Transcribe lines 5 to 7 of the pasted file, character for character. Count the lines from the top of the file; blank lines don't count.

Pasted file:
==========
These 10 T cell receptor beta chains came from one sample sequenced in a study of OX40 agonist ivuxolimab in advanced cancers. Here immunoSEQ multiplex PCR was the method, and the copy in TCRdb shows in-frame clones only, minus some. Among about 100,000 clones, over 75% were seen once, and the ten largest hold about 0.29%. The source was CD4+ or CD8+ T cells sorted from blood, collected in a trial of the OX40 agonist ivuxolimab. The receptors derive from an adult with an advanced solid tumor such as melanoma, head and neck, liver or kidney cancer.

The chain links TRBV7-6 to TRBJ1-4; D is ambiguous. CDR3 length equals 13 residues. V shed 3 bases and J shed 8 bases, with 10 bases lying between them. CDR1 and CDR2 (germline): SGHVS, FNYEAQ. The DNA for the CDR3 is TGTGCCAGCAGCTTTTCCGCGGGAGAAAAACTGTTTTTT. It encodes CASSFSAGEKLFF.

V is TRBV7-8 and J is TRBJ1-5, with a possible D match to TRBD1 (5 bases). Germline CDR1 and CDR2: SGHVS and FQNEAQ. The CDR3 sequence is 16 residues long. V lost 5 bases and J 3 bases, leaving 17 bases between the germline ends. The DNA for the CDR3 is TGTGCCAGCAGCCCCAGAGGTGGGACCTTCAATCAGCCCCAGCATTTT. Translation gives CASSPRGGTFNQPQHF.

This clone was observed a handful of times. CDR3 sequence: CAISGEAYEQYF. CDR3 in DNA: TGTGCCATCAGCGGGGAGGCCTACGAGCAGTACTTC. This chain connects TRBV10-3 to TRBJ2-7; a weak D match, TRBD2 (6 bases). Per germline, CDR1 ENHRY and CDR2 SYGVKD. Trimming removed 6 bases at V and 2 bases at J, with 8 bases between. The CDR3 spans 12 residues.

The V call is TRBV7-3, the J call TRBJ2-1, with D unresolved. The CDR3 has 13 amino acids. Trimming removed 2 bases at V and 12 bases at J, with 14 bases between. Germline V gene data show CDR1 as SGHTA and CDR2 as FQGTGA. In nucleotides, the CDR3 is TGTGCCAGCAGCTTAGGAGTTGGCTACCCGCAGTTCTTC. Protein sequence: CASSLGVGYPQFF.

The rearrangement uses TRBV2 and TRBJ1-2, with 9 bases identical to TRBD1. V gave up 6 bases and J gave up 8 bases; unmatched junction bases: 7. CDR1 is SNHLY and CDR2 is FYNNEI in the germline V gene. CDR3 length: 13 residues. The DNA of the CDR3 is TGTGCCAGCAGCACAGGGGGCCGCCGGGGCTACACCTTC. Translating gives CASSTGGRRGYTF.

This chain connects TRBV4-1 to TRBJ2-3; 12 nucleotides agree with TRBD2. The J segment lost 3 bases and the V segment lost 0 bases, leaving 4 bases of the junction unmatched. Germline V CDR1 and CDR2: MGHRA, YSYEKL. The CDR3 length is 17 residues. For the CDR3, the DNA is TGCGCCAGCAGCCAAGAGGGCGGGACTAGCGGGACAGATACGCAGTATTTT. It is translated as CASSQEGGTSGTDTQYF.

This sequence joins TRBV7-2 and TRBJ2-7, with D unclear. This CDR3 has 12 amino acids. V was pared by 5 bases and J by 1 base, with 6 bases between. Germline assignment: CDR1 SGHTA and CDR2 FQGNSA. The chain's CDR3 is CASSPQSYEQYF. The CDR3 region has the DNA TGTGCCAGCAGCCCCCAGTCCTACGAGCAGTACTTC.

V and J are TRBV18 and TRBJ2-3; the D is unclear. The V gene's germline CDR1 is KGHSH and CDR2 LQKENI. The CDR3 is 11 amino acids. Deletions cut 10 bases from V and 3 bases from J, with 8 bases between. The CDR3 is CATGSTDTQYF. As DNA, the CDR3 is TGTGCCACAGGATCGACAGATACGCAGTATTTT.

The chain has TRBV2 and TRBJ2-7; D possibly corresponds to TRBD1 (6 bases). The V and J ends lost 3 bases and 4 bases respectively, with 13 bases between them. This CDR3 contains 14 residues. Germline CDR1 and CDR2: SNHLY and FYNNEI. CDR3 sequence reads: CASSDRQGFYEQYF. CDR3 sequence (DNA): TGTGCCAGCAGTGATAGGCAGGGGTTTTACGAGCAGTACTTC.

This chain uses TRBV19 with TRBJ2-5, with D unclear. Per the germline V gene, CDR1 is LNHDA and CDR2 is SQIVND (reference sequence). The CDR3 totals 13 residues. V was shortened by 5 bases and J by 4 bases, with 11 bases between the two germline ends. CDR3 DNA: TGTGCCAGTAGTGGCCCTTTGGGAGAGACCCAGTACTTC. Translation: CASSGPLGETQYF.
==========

The V call is TRBV7-3, the J call TRBJ2-1, with D unresolved. The CDR3 has 13 amino acids. Trimming removed 2 bases at V and 12 bases at J, with 14 bases between. Germline V gene data show CDR1 as SGHTA and CDR2 as FQGTGA. In nucleotides, the CDR3 is TGTGCCAGCAGCTTAGGAGTTGGCTACCCGCAGTTCTTC. Protein sequence: CASSLGVGYPQFF.

The rearrangement uses TRBV2 and TRBJ1-2, with 9 bases identical to TRBD1. V gave up 6 bases and J gave up 8 bases; unmatched junction bases: 7. CDR1 is SNHLY and CDR2 is FYNNEI in the germline V gene. CDR3 length: 13 residues. The DNA of the CDR3 is TGTGCCAGCAGCACAGGGGGCCGCCGGGGCTACACCTTC. Translating gives CASSTGGRRGYTF.

This chain connects TRBV4-1 to TRBJ2-3; 12 nucleotides agree with TRBD2. The J segment lost 3 bases and the V segment lost 0 bases, leaving 4 bases of the junction unmatched. Germline V CDR1 and CDR2: MGHRA, YSYEKL. The CDR3 length is 17 residues. For the CDR3, the DNA is TGCGCCAGCAGCCAAGAGGGCGGGACTAGCGGGACAGATACGCAGTATTTT. It is translated as CASSQEGGTSGTDTQYF.